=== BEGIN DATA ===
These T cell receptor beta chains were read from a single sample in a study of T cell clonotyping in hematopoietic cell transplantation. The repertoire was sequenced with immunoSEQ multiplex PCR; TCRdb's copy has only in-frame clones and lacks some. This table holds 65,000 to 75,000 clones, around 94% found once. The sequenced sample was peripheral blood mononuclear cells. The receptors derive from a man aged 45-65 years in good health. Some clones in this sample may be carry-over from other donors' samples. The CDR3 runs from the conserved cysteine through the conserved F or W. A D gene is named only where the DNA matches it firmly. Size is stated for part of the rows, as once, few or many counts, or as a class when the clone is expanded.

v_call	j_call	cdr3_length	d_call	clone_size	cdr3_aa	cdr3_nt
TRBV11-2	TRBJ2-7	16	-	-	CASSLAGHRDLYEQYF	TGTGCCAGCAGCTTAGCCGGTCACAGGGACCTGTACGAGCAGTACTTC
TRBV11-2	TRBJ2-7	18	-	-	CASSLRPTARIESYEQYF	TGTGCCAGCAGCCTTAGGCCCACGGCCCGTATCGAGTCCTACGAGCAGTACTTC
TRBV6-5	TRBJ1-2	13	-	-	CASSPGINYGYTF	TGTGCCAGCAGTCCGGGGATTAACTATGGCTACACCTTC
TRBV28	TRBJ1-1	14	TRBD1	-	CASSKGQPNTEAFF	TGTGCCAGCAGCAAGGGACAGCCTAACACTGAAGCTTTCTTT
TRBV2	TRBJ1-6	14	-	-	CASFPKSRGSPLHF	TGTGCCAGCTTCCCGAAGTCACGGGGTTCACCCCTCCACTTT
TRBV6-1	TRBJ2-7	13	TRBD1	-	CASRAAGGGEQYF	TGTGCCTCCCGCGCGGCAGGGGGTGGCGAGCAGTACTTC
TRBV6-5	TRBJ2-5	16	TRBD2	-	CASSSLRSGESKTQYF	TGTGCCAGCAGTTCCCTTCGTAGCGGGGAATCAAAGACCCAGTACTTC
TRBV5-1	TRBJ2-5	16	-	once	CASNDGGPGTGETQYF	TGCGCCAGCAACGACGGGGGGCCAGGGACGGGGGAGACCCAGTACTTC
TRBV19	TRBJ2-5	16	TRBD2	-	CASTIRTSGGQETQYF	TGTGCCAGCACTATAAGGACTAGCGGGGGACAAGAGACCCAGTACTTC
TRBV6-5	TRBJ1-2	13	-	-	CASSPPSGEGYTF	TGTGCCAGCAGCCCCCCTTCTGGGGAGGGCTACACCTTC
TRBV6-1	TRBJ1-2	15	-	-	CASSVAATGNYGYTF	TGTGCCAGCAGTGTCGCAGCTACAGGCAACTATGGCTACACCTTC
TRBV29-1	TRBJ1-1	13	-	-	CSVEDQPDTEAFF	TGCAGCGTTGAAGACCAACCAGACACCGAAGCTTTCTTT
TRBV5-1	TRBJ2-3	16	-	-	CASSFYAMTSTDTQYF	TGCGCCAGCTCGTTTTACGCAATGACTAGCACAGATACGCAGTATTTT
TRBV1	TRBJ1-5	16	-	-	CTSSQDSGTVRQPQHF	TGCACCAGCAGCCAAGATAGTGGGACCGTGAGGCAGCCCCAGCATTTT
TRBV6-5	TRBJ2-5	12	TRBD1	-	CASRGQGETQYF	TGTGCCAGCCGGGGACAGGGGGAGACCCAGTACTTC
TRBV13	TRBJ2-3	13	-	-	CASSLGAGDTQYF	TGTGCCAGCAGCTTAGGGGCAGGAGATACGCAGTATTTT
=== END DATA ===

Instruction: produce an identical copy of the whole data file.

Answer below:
These T cell receptor beta chains were read from a single sample in a study of T cell clonotyping in hematopoietic cell transplantation. The repertoire was sequenced with immunoSEQ multiplex PCR; TCRdb's copy has only in-frame clones and lacks some. This table holds 65,000 to 75,000 clones, around 94% found once. The sequenced sample was peripheral blood mononuclear cells. The receptors derive from a man aged 45-65 years in good health. Some clones in this sample may be carry-over from other donors' samples. The CDR3 runs from the conserved cysteine through the conserved F or W. A D gene is named only where the DNA matches it firmly. Size is stated for part of the rows, as once, few or many counts, or as a class when the clone is expanded.

v_call	j_call	cdr3_length	d_call	clone_size	cdr3_aa	cdr3_nt
TRBV11-2	TRBJ2-7	16	-	-	CASSLAGHRDLYEQYF	TGTGCCAGCAGCTTAGCCGGTCACAGGGACCTGTACGAGCAGTACTTC
TRBV11-2	TRBJ2-7	18	-	-	CASSLRPTARIESYEQYF	TGTGCCAGCAGCCTTAGGCCCACGGCCCGTATCGAGTCCTACGAGCAGTACTTC
TRBV6-5	TRBJ1-2	13	-	-	CASSPGINYGYTF	TGTGCCAGCAGTCCGGGGATTAACTATGGCTACACCTTC
TRBV28	TRBJ1-1	14	TRBD1	-	CASSKGQPNTEAFF	TGTGCCAGCAGCAAGGGACAGCCTAACACTGAAGCTTTCTTT
TRBV2	TRBJ1-6	14	-	-	CASFPKSRGSPLHF	TGTGCCAGCTTCCCGAAGTCACGGGGTTCACCCCTCCACTTT
TRBV6-1	TRBJ2-7	13	TRBD1	-	CASRAAGGGEQYF	TGTGCCTCCCGCGCGGCAGGGGGTGGCGAGCAGTACTTC
TRBV6-5	TRBJ2-5	16	TRBD2	-	CASSSLRSGESKTQYF	TGTGCCAGCAGTTCCCTTCGTAGCGGGGAATCAAAGACCCAGTACTTC
TRBV5-1	TRBJ2-5	16	-	once	CASNDGGPGTGETQYF	TGCGCCAGCAACGACGGGGGGCCAGGGACGGGGGAGACCCAGTACTTC
TRBV19	TRBJ2-5	16	TRBD2	-	CASTIRTSGGQETQYF	TGTGCCAGCACTATAAGGACTAGCGGGGGACAAGAGACCCAGTACTTC
TRBV6-5	TRBJ1-2	13	-	-	CASSPPSGEGYTF	TGTGCCAGCAGCCCCCCTTCTGGGGAGGGCTACACCTTC
TRBV6-1	TRBJ1-2	15	-	-	CASSVAATGNYGYTF	TGTGCCAGCAGTGTCGCAGCTACAGGCAACTATGGCTACACCTTC
TRBV29-1	TRBJ1-1	13	-	-	CSVEDQPDTEAFF	TGCAGCGTTGAAGACCAACCAGACACCGAAGCTTTCTTT
TRBV5-1	TRBJ2-3	16	-	-	CASSFYAMTSTDTQYF	TGCGCCAGCTCGTTTTACGCAATGACTAGCACAGATACGCAGTATTTT
TRBV1	TRBJ1-5	16	-	-	CTSSQDSGTVRQPQHF	TGCACCAGCAGCCAAGATAGTGGGACCGTGAGGCAGCCCCAGCATTTT
TRBV6-5	TRBJ2-5	12	TRBD1	-	CASRGQGETQYF	TGTGCCAGCCGGGGACAGGGGGAGACCCAGTACTTC
TRBV13	TRBJ2-3	13	-	-	CASSLGAGDTQYF	TGTGCCAGCAGCTTAGGGGCAGGAGATACGCAGTATTTT